As Part one of this series concluded, I mentioned the importance of aligning our (student affairs) work with “institutional anchors” to emphasize the contributions and illustrate the learning that occurs in our discipline. This will aid in closing the gap between student affairs and academic affairs and assist in a greater appreciation of the learning that occurs in both arenas.
As members of the academy, student affairs professionals must recognize that there are differences in how people define student success and we must effectively articulate our contributions in the language of the academy.
Too often we talk about leadership trainings and residence council meetings where pizza parties and snacks are what start the conversation, versus leading with the desired cognitive non-academic competencies or human relations skills that were taught. Additionally, when we are asked what we do, we often respond with our titles and not with what we teach and how we contribute to student learning.
I am of the opinion that we have to begin our conversations with
what it is we teach before we talk about what we “do”.
I would much rather hear about how we provide tools that allow students to successfully navigate formal and informal social networks, explain the importance of understanding interpersonal and intrapersonal communication or teach critical thinking skills and competencies instead of stating our titles.
There are a number of ways that we can start to educate our colleagues about the impact we have on student learning and begin the process of closing the gap between student affairs and academic affairs:
- Understand our “role” in the academy; we are all educators and we should act, speak, and behave accordingly. If we do this, we will be treated as such, educators and not “administrative bloat”. (No more second-class citizenship.)
- Effectively articulate our contributions to our colleagues; we have to stop talking about the intervention (pizza parties, ice breakers, and the like) and start talking in terms of the impact we have to the cognitive learning process as a result of our practices.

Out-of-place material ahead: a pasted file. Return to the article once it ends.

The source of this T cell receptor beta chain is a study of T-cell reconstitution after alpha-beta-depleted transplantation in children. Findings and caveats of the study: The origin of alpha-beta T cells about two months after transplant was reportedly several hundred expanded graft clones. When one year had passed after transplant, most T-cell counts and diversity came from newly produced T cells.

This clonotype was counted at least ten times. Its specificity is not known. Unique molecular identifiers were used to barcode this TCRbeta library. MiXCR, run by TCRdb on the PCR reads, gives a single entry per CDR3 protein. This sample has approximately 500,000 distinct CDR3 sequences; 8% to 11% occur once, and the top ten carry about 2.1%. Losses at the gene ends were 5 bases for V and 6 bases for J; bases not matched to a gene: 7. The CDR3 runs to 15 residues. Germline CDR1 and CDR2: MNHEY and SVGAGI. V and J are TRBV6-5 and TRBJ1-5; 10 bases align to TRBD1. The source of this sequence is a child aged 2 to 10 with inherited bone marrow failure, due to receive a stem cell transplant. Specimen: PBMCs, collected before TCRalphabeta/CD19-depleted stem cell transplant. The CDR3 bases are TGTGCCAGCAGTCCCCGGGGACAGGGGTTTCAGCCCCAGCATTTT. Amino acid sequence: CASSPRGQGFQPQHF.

- Demonstrate our effectiveness through identified student learning outcomes and assessment; as members of the academy, we are not just practitioners, we are educators.
- Tie our expected learning outcomes to tangible and recognized learning domains; learning outcomes that are associated with institutional anchors such as employer’s expectations, the institution’s learning goals, or espoused values of the institution will help our counterparts in the academy understand our contributions to student success.
Using the aforementioned areas as a foundation for learning allows others to see the intentionality and connectedness of the out of class experience. Our disciplines vary based upon our areas of study and we contribute to the learning process in ways that are very difficult to duplicate in a formal classroom. I often say,
“Student affairs professionals are partners with our colleagues in academic affairs whereby the classroom provides the ‘formal’ education and the out of class learning provides ‘formative’ education, creating a holistic learning experience for our students.”
This is why our living learning laboratories or non-traditional classrooms (residence halls, recreation centers, student centers, student employment opportunities, clubs, organizations, leadership opportunities, etc.) are the best possible spaces to teach human relations skills and cognitive non-academic competencies that often require “on-time and real-time” execution.
Whether the learning happens in class or out of class, it is all important to the development of the student. As a result, it is imperative that student affairs professionals identify, communicate, articulate, and translate desired learning so others can begin to understand, appreciate and respect our contributions.
I am of the opinion that our work is NOT extra-curricular and should never be communicated or accepted as such. In fact, I would postulate that if the desired learning is clearly articulated and based in an “institutional anchor”, the experiences that happen in student affairs could and should be considered as important as what happens in the classroom.
Remember, student success has many forms and multiple definitions. It is up to you and me as members of the academy to continue helping others see our worth and impact in this incredible learning environment.
I welcome your questions, comments and thoughts. How do you communicate your work?
> BONUS <
Podcast With Dean Kenneth Elmore on Student Engagement Efforts